“By giving the baby the name Lilibet, the Queen’s private family nickname – even though they intend to use the diminutive ‘Lili’ for their daughter – there is a risk,” Kay wrote, as quoted by Express.

“Will it be seen as a presumptuous choice for a royal baby who is eighth in line to the throne, but who will grow up on the other side of the world speaking with an American accent?”

Kay added: “And how might Prince Charles feel about his fifth grandchild carrying such an intimate family pet name that he has never used himself? It is tempting to wonder if Harry would have been so emboldened in his choice if his grandfather Prince Philip – the only close family member permitted to call the Queen ‘Lilibet’ – had still been alive.

Was the Queen “desperately unhappy” about her great-granddaughter named Lilibet?

“Doubtless, there will be among the more cautious courtiers at the Palace some discomfort and the odd raised eyebrow at this latest convention-destroying Exocet from the Duke and Duchess of Sussex.”

When asked what the Queen would think of the girl’s name, royal expert Angela Levin told Good Morning Britain she might even be offended.

“I think she’s desperately unhappy because they were desperately rude about her, I don’t think it’s a good idea. I think it’s quite rude to her Majesty the Queen,” Levin said.

She added: “It was a very private nickname from her husband, who hasn’t been dead for very long. Prince Charles would never dream of referring to his mother as Lilibet.

“He’s never used it – it was a special name, especially for the Duke of Edinburgh’. She added she believes it was ‘demeaning’ for the Sussexes to have used it”.

Lilibet had to wait a whole year until she met some of her British Royal Family. She celebrated her first birthday on the grounds of Frogmore Cottage, which up until last week, had been Harry and Meghan’s British base in the UK.

The couple was seen receiving a birthday cake in their Netflix documentary series. Rumors had it that William and Kate had been invited since Harry and Meghan wanted to extend an “olive branch.” However, they didn’t show.

But one person who did attend Lilibet’s birthday party was Queen Elizabeth. It was her first time meeting her latest grand-grandchild, though no pictures of the two were released.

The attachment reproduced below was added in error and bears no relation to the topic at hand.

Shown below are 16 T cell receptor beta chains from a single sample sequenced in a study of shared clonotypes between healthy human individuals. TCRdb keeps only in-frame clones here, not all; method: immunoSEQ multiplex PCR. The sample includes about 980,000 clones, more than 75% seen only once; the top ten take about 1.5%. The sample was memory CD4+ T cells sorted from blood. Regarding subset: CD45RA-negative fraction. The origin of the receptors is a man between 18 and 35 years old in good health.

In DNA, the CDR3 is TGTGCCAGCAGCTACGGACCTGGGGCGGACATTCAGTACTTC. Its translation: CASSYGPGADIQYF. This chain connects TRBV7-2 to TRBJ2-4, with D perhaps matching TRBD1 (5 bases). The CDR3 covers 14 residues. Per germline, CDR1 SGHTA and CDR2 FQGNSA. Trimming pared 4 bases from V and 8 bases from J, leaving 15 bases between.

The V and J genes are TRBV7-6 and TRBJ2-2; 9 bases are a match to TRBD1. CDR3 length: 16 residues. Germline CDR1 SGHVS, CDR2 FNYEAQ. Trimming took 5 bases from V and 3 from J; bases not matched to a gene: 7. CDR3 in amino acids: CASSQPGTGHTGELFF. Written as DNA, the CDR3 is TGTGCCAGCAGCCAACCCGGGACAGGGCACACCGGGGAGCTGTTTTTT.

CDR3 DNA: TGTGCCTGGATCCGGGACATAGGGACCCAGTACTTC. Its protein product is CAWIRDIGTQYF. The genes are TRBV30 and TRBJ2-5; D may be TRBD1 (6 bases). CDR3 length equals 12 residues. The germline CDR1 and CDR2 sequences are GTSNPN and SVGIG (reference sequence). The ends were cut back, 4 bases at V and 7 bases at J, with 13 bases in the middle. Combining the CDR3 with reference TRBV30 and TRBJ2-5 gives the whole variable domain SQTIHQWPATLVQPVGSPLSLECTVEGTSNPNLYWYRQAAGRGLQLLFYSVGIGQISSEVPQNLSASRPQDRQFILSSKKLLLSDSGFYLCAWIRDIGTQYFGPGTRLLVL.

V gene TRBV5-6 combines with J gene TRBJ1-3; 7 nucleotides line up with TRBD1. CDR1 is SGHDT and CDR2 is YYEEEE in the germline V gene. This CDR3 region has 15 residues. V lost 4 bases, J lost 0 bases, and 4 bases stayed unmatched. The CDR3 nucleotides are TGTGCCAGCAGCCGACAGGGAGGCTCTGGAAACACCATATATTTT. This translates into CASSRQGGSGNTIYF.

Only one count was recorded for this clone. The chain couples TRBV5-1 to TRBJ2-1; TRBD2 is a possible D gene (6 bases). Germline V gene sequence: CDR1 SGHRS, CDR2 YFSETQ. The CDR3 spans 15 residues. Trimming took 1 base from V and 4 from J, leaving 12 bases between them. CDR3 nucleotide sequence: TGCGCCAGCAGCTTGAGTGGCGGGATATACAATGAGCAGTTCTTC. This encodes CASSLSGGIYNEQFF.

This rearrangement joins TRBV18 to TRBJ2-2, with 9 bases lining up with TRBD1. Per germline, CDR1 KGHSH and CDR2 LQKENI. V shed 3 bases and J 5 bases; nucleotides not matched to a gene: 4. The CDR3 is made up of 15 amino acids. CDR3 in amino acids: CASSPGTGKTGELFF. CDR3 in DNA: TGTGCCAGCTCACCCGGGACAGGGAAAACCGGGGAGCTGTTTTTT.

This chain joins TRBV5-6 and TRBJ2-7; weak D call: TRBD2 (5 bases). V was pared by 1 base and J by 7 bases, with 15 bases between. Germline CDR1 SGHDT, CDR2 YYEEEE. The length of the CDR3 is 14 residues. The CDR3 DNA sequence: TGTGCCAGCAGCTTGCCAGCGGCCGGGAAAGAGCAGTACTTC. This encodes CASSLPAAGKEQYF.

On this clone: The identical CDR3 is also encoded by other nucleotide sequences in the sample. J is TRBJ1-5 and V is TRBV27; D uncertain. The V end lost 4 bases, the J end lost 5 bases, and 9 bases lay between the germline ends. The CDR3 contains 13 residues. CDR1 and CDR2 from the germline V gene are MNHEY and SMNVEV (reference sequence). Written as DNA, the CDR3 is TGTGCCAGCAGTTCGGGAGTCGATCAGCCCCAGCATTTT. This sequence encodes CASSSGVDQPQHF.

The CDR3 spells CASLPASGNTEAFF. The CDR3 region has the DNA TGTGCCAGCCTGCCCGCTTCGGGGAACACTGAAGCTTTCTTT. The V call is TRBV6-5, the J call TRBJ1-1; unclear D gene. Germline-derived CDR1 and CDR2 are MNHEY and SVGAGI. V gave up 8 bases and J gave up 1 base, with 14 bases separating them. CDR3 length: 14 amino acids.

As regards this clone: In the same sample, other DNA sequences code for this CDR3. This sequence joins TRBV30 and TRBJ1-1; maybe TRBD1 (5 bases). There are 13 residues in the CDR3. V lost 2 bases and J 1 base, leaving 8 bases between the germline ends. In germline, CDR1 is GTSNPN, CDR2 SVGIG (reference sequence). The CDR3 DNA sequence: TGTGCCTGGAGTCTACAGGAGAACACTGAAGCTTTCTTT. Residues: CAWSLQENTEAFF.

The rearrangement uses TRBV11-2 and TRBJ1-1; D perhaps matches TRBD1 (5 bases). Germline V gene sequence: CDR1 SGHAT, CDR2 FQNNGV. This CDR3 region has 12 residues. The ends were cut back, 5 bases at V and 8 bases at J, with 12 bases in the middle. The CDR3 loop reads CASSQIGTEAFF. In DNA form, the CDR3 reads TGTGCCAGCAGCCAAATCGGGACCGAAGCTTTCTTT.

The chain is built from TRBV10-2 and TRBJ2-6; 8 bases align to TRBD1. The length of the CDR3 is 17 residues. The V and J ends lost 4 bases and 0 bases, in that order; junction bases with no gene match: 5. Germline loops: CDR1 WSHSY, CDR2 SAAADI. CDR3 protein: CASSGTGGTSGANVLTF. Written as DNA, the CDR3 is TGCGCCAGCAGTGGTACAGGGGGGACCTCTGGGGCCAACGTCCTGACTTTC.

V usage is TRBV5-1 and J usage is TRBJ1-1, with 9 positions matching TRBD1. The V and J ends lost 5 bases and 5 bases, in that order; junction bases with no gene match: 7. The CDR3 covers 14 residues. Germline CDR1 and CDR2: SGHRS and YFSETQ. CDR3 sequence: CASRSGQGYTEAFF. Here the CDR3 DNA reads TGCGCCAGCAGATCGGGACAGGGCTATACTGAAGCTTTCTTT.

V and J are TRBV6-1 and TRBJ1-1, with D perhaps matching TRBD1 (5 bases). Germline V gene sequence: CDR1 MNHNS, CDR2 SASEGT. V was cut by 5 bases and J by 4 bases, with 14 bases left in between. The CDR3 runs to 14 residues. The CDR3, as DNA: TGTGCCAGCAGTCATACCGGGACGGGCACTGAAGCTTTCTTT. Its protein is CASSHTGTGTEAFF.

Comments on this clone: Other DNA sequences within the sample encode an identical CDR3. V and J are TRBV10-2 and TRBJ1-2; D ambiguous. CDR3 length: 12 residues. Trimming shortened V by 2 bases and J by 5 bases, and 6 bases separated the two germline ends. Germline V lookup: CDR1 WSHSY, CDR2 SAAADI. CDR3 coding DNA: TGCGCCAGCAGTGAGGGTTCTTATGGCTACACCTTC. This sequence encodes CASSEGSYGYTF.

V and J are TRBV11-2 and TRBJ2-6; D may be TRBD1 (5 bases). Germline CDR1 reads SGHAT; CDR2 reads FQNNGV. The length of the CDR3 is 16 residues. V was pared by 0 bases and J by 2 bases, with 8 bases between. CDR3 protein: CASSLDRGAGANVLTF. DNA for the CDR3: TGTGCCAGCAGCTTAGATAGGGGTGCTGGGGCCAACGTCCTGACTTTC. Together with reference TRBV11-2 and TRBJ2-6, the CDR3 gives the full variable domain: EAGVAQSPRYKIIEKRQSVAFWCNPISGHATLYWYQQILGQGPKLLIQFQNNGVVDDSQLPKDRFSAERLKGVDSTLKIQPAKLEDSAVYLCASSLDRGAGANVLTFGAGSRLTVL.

Queen Elizabeth refused to take pictures with Lilibet when first meeting

According to the Sun, Harry and Meghan wanted a photographer there to capture the moment between the Queen and Lilibet – but as it was a private family meeting, they were told it would never happen.

According to royal expert Camilla Tominey, the Queen refused to take a photo with the little girl because she had a bloodshot eye.

Harry was rumored to have expressed his desire to get a photo between the two “at some point in the future.”

“The couple had hoped to bring their own photographer to capture the first meeting between the sovereign, whose family nickname is Lilibet, and her great-granddaughter,” Camilla Tominey wrote.

“However, the Queen personally intervened to prevent an official image being taken, apparently advising the couple that she had a bloodshot eye and did not want to feature in any pictures for public consumption.”

As mentioned, several royal experts openly criticized Harry and Meghan for naming their daughter Lilibet. Now, royal author Tom Quinn has spoken out on the same subject in his new book Guilded Youth: An Intimate History of Growing Up in the Royal Family.

As reported by the Express, Quinn claims it is “beyond belief” that Harry couldn’t predict the trouble that might be caused by giving Queen Elizabeth’s childhood name to his daughter.

Harry knew naming his daughter Lilibet would ”disrespect’ Queen, expert claims

Moreover, while he suggests that the couple only wanted to pay tribute to the monarch, Quinn says Harry should’ve known better.

“[Harry] surely would have known that appropriating the monarch’s beloved childhood nickname would be perceived by many as disrespectful and intrusive in a way that naming their daughter Elizabeth would have not been,” Quinn wrote in his book.

Quinn added that at the time, some experts thought naming their daughter Lilibet was “cynical” and only an attempt by Harry and Meghan to increase their “royal currency,” even though it had been more than a year since they left the Royal Family.

Further, the royal author quoted royal biographer Gyleees Brandreth, who said that Queen Elizabeth was “touched” by the gesture from the Sussexes. However, according to Quinn, the late Queen never publicly shared how she really felt about her great-granddaughter being named Lilibet.

The author recalled that the late Queen did not publicly share how she interpreted the gesture by the Sussexes. Quinn added that the issue about Lilibet’s name simply shows a “fundamental misunderstanding based on differences between American and UK culture.”

“Meghan would never have thought naming her daughter Lilibet was anything other than a huge compliment; in the UK, it looks like an impertinence, and this is emblematic of many of Meghan’s difficulties,” he added.

What do you think about this? Do you believe Harry and Meghan did the right thing to name their daughter Lilibet after the late Queen Elizabeth?